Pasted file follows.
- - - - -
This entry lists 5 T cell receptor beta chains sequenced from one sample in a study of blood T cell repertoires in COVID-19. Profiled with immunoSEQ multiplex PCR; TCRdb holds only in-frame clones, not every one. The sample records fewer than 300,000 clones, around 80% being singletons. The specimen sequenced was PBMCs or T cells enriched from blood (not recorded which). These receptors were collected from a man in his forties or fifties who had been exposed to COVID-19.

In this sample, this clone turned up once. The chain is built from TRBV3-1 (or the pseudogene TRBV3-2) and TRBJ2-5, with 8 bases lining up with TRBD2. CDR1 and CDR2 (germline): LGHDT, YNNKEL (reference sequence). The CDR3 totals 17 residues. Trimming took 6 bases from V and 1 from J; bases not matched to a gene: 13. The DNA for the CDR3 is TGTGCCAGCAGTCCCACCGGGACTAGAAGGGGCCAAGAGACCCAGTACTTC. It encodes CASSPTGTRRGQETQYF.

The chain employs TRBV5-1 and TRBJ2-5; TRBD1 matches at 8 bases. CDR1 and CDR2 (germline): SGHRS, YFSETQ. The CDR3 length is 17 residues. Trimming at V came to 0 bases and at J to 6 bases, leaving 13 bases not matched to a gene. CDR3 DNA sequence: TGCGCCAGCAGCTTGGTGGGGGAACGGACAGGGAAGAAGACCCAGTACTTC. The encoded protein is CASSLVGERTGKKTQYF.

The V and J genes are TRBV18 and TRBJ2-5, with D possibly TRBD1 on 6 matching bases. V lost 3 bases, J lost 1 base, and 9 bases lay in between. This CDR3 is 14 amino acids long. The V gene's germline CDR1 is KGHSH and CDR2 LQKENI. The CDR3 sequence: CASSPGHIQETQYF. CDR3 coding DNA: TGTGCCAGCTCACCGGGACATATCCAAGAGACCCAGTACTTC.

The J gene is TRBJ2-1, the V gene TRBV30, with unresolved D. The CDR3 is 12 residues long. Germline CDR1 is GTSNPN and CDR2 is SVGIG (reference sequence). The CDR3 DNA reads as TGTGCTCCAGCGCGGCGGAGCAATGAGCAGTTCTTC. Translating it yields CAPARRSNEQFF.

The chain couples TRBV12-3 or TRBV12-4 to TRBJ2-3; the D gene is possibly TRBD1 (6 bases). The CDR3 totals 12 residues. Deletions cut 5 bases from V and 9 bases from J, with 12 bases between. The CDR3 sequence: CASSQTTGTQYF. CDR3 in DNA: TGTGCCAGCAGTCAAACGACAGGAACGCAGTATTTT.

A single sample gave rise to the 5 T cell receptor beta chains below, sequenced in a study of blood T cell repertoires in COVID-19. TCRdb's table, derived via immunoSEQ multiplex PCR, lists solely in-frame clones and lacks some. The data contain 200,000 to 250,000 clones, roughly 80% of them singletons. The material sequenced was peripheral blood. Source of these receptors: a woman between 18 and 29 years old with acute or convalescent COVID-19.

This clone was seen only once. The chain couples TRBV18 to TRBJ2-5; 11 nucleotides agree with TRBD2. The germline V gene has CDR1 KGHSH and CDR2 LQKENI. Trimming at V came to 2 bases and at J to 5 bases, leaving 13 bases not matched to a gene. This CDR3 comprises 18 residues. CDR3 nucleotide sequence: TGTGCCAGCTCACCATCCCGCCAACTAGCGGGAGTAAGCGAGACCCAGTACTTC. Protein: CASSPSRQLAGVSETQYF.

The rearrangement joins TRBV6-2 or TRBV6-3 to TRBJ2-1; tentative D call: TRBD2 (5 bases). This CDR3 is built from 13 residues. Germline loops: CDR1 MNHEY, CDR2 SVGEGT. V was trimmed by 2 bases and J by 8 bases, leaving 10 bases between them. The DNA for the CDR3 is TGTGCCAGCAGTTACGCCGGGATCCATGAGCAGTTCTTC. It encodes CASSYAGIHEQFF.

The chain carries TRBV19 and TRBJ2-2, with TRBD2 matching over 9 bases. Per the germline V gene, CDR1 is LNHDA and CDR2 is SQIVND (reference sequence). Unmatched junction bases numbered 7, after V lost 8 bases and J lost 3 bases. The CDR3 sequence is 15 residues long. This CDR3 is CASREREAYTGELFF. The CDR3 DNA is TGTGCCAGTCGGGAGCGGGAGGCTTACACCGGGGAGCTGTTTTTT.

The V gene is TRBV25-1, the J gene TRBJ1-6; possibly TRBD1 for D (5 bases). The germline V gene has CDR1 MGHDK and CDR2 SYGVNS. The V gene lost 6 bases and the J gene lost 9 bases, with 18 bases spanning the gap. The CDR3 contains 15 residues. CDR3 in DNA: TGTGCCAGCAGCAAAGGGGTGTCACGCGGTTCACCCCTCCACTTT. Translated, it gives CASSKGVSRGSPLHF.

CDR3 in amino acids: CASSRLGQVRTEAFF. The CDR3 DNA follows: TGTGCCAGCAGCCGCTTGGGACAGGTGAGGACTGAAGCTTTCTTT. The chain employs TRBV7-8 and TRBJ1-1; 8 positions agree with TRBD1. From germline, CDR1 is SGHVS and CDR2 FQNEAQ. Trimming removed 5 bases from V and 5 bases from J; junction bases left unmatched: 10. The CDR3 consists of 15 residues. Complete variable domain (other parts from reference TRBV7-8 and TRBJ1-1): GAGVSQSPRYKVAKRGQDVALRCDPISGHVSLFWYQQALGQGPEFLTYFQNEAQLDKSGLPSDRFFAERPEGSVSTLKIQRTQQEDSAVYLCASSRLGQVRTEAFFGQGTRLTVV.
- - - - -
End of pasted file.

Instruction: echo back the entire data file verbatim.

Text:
This entry lists 5 T cell receptor beta chains sequenced from one sample in a study of blood T cell repertoires in COVID-19. Profiled with immunoSEQ multiplex PCR; TCRdb holds only in-frame clones, not every one. The sample records fewer than 300,000 clones, around 80% being singletons. The specimen sequenced was PBMCs or T cells enriched from blood (not recorded which). These receptors were collected from a man in his forties or fifties who had been exposed to COVID-19.

In this sample, this clone turned up once. The chain is built from TRBV3-1 (or the pseudogene TRBV3-2) and TRBJ2-5, with 8 bases lining up with TRBD2. CDR1 and CDR2 (germline): LGHDT, YNNKEL (reference sequence). The CDR3 totals 17 residues. Trimming took 6 bases from V and 1 from J; bases not matched to a gene: 13. The DNA for the CDR3 is TGTGCCAGCAGTCCCACCGGGACTAGAAGGGGCCAAGAGACCCAGTACTTC. It encodes CASSPTGTRRGQETQYF.

The chain employs TRBV5-1 and TRBJ2-5; TRBD1 matches at 8 bases. CDR1 and CDR2 (germline): SGHRS, YFSETQ. The CDR3 length is 17 residues. Trimming at V came to 0 bases and at J to 6 bases, leaving 13 bases not matched to a gene. CDR3 DNA sequence: TGCGCCAGCAGCTTGGTGGGGGAACGGACAGGGAAGAAGACCCAGTACTTC. The encoded protein is CASSLVGERTGKKTQYF.

The V and J genes are TRBV18 and TRBJ2-5, with D possibly TRBD1 on 6 matching bases. V lost 3 bases, J lost 1 base, and 9 bases lay in between. This CDR3 is 14 amino acids long. The V gene's germline CDR1 is KGHSH and CDR2 LQKENI. The CDR3 sequence: CASSPGHIQETQYF. CDR3 coding DNA: TGTGCCAGCTCACCGGGACATATCCAAGAGACCCAGTACTTC.

The J gene is TRBJ2-1, the V gene TRBV30, with unresolved D. The CDR3 is 12 residues long. Germline CDR1 is GTSNPN and CDR2 is SVGIG (reference sequence). The CDR3 DNA reads as TGTGCTCCAGCGCGGCGGAGCAATGAGCAGTTCTTC. Translating it yields CAPARRSNEQFF.

The chain couples TRBV12-3 or TRBV12-4 to TRBJ2-3; the D gene is possibly TRBD1 (6 bases). The CDR3 totals 12 residues. Deletions cut 5 bases from V and 9 bases from J, with 12 bases between. The CDR3 sequence: CASSQTTGTQYF. CDR3 in DNA: TGTGCCAGCAGTCAAACGACAGGAACGCAGTATTTT.

A single sample gave rise to the 5 T cell receptor beta chains below, sequenced in a study of blood T cell repertoires in COVID-19. TCRdb's table, derived via immunoSEQ multiplex PCR, lists solely in-frame clones and lacks some. The data contain 200,000 to 250,000 clones, roughly 80% of them singletons. The material sequenced was peripheral blood. Source of these receptors: a woman between 18 and 29 years old with acute or convalescent COVID-19.

This clone was seen only once. The chain couples TRBV18 to TRBJ2-5; 11 nucleotides agree with TRBD2. The germline V gene has CDR1 KGHSH and CDR2 LQKENI. Trimming at V came to 2 bases and at J to 5 bases, leaving 13 bases not matched to a gene. This CDR3 comprises 18 residues. CDR3 nucleotide sequence: TGTGCCAGCTCACCATCCCGCCAACTAGCGGGAGTAAGCGAGACCCAGTACTTC. Protein: CASSPSRQLAGVSETQYF.

The rearrangement joins TRBV6-2 or TRBV6-3 to TRBJ2-1; tentative D call: TRBD2 (5 bases). This CDR3 is built from 13 residues. Germline loops: CDR1 MNHEY, CDR2 SVGEGT. V was trimmed by 2 bases and J by 8 bases, leaving 10 bases between them. The DNA for the CDR3 is TGTGCCAGCAGTTACGCCGGGATCCATGAGCAGTTCTTC. It encodes CASSYAGIHEQFF.

The chain carries TRBV19 and TRBJ2-2, with TRBD2 matching over 9 bases. Per the germline V gene, CDR1 is LNHDA and CDR2 is SQIVND (reference sequence). Unmatched junction bases numbered 7, after V lost 8 bases and J lost 3 bases. The CDR3 sequence is 15 residues long. This CDR3 is CASREREAYTGELFF. The CDR3 DNA is TGTGCCAGTCGGGAGCGGGAGGCTTACACCGGGGAGCTGTTTTTT.

The V gene is TRBV25-1, the J gene TRBJ1-6; possibly TRBD1 for D (5 bases). The germline V gene has CDR1 MGHDK and CDR2 SYGVNS. The V gene lost 6 bases and the J gene lost 9 bases, with 18 bases spanning the gap. The CDR3 contains 15 residues. CDR3 in DNA: TGTGCCAGCAGCAAAGGGGTGTCACGCGGTTCACCCCTCCACTTT. Translated, it gives CASSKGVSRGSPLHF.

CDR3 in amino acids: CASSRLGQVRTEAFF. The CDR3 DNA follows: TGTGCCAGCAGCCGCTTGGGACAGGTGAGGACTGAAGCTTTCTTT. The chain employs TRBV7-8 and TRBJ1-1; 8 positions agree with TRBD1. From germline, CDR1 is SGHVS and CDR2 FQNEAQ. Trimming removed 5 bases from V and 5 bases from J; junction bases left unmatched: 10. The CDR3 consists of 15 residues. Complete variable domain (other parts from reference TRBV7-8 and TRBJ1-1): GAGVSQSPRYKVAKRGQDVALRCDPISGHVSLFWYQQALGQGPEFLTYFQNEAQLDKSGLPSDRFFAERPEGSVSTLKIQRTQQEDSAVYLCASSRLGQVRTEAFFGQGTRLTVV.